Viscous anisotropy of textured olivine aggregates, Part 1: Measurement of the magnitude and evolution of anisotropy

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Abstract

The development of crystallographic textures in olivine-rich rocks leads to a marked anisotropy in viscosity of the upper mantle, strongly influencing a variety of large-scale geodynamic processes. Most estimates of the magnitude of viscous anisotropy in the upper mantle are derived from micromechanical models that predict textural and mechanical evolution numerically. Unfortunately, relatively few data exist with which to benchmark these models, and therefore their applicability to geodynamic processes remains in question. Here we present the results from a series of laboratory deformation experiments that yield insight into the magnitude and evolution of the anisotropy of olivine aggregates during deformation along complex loading paths. Aggregates of Fo50 olivine were first deformed in extension in a gas-medium apparatus at a temperature of 1473 K, confining pressure of 300 MPa, and a variety of stresses and strain rates. Early in the extension experiments, samples exhibited viscosities similar to those previously determined for isotropic aggregates. Extensional deformation was accompanied by formation of crystallographic textures with [100] axes dominantly aligned with the extension axis. Samples were subsequently deformed in torsion under similar conditions to shear strains of up to 15.5. Early in the torsion experiments, samples supported stresses a factor of ~2 larger than measured at the end of extension experiments, demonstrating a marked anisotropy in viscosity. Textures at the end of torsion experiments exhibited [100] axes dominantly aligned with the shear direction, comparable to previous experimental observations. Evolution of the textures resulting from extension to those resulting from torsion was analyzed through examination of radial sections of torsion samples. Our results confirm that texture produces viscous anisotropy in olivine aggregates, and we provide a simple, calibrated parameterization of viscous anisotropy for use in geodynamic models. Our results also provide an extensive dataset for future calibration of micromechanical models that track the evolution of anisotropy in upper mantle rocks.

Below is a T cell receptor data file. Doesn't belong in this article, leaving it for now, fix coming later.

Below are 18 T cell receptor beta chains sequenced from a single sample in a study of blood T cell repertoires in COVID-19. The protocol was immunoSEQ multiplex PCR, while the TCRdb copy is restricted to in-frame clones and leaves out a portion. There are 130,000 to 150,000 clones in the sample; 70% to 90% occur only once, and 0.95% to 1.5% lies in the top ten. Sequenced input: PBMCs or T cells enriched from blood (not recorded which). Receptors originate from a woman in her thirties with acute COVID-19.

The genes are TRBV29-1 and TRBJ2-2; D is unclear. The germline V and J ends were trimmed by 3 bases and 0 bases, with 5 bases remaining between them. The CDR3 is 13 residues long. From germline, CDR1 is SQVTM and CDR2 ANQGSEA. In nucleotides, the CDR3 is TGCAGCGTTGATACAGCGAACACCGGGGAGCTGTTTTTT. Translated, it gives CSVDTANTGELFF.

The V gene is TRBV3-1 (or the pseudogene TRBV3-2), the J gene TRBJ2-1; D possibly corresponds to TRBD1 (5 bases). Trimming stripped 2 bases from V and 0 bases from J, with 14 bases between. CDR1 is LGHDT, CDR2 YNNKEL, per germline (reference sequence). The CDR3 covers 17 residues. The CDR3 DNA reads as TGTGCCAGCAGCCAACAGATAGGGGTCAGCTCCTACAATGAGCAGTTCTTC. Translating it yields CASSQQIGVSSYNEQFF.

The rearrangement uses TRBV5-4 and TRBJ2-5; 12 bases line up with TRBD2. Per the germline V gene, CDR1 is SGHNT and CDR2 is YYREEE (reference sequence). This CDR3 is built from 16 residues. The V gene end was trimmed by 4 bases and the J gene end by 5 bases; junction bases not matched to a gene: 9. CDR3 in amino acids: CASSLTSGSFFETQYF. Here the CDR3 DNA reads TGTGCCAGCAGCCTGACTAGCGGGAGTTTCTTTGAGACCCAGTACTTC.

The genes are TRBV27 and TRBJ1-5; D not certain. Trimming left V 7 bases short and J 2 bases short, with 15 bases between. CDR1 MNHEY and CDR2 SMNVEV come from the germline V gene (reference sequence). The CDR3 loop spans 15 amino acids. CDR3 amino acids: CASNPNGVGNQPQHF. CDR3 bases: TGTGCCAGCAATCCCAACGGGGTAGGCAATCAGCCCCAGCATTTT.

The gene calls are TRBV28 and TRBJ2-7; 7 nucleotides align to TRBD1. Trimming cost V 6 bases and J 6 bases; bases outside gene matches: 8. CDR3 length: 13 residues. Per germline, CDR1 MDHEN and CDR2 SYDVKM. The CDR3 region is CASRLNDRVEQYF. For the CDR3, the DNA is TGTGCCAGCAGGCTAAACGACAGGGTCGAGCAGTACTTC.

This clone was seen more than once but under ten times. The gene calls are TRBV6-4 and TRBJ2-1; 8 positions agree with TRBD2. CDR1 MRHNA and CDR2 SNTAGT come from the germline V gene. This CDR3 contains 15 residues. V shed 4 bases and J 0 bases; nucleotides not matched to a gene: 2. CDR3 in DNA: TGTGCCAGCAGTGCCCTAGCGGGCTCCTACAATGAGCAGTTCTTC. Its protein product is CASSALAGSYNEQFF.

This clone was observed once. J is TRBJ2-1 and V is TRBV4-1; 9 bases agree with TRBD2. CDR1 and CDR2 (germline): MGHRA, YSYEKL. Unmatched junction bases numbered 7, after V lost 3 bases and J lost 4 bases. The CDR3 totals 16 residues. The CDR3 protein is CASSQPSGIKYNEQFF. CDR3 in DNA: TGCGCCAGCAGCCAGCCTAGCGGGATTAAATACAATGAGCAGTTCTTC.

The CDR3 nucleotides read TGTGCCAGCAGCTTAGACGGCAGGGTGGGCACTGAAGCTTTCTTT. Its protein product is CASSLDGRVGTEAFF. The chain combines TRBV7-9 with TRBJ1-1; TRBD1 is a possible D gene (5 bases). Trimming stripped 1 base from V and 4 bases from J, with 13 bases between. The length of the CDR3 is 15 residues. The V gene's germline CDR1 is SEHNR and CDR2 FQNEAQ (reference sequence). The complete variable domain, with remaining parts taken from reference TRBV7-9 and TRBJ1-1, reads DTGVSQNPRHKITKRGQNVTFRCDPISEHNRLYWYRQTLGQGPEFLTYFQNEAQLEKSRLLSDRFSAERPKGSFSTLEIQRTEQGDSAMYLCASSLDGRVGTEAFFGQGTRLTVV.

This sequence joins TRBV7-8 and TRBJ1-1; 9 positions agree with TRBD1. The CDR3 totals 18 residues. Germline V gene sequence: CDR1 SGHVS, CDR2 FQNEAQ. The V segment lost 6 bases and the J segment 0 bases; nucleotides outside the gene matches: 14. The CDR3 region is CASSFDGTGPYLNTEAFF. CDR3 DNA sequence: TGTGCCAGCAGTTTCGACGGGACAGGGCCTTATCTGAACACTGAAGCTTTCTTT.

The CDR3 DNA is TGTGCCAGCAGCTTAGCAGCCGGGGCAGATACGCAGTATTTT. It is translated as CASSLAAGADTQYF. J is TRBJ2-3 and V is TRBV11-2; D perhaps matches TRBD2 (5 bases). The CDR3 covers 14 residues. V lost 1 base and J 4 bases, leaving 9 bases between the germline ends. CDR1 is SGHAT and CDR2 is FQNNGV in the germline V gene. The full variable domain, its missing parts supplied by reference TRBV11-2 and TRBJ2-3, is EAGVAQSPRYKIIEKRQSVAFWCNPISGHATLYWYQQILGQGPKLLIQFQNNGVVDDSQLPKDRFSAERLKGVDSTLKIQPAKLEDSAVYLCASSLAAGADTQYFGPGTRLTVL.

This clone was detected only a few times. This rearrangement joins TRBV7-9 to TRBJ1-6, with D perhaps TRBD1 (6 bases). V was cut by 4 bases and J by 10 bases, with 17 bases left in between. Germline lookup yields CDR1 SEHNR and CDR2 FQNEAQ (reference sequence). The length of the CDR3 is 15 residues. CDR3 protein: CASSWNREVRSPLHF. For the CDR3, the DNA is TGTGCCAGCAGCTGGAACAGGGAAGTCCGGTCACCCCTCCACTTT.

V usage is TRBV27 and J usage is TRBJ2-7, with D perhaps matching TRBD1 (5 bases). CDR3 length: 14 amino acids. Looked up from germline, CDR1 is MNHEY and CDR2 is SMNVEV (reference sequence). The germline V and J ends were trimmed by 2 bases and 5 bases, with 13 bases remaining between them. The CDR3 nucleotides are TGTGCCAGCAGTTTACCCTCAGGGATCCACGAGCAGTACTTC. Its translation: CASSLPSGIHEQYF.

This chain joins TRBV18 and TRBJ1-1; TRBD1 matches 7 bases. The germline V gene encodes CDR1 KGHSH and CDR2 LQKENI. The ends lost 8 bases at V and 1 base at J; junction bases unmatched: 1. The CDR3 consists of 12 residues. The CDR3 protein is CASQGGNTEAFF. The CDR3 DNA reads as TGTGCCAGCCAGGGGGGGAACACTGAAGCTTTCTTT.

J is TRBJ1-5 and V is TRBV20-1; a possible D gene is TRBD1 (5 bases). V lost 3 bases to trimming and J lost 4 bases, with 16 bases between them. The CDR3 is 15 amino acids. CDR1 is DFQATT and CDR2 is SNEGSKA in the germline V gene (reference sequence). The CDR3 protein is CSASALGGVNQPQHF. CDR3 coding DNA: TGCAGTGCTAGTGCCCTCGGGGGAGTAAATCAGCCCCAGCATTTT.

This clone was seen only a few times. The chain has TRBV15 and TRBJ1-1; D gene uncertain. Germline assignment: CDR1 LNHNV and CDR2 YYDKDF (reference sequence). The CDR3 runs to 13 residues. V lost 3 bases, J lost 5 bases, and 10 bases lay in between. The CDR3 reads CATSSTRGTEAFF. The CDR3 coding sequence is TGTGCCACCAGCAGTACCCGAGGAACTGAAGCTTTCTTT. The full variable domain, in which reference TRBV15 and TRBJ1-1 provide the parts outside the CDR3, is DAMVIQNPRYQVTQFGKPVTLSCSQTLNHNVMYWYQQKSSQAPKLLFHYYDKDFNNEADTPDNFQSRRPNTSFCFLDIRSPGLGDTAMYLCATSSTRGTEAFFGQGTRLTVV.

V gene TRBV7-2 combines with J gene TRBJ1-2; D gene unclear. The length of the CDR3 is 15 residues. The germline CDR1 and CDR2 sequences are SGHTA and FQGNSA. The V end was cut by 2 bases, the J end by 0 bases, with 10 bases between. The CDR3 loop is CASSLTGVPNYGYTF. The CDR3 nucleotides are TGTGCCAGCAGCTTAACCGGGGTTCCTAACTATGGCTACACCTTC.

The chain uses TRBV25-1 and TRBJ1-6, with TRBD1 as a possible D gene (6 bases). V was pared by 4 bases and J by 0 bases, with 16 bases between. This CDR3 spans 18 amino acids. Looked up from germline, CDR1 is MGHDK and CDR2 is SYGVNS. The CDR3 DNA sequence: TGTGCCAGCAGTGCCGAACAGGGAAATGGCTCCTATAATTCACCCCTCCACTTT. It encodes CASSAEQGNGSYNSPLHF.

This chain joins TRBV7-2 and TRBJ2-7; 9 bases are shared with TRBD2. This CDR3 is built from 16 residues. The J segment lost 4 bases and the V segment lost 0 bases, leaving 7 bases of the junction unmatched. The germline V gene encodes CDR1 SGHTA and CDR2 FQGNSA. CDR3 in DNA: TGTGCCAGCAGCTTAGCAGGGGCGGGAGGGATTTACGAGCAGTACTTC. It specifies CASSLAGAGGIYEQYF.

Original languageEnglish (US)
Pages (from-to)92-103
Number of pages12
JournalEarth and Planetary Science Letters
Volume445
DOIs
StatePublished - Jul 1 2016

Keywords

  • Crystallographic preferred orientation
  • Olivine microstructure
  • Texture evolution
  • Viscous anisotropy

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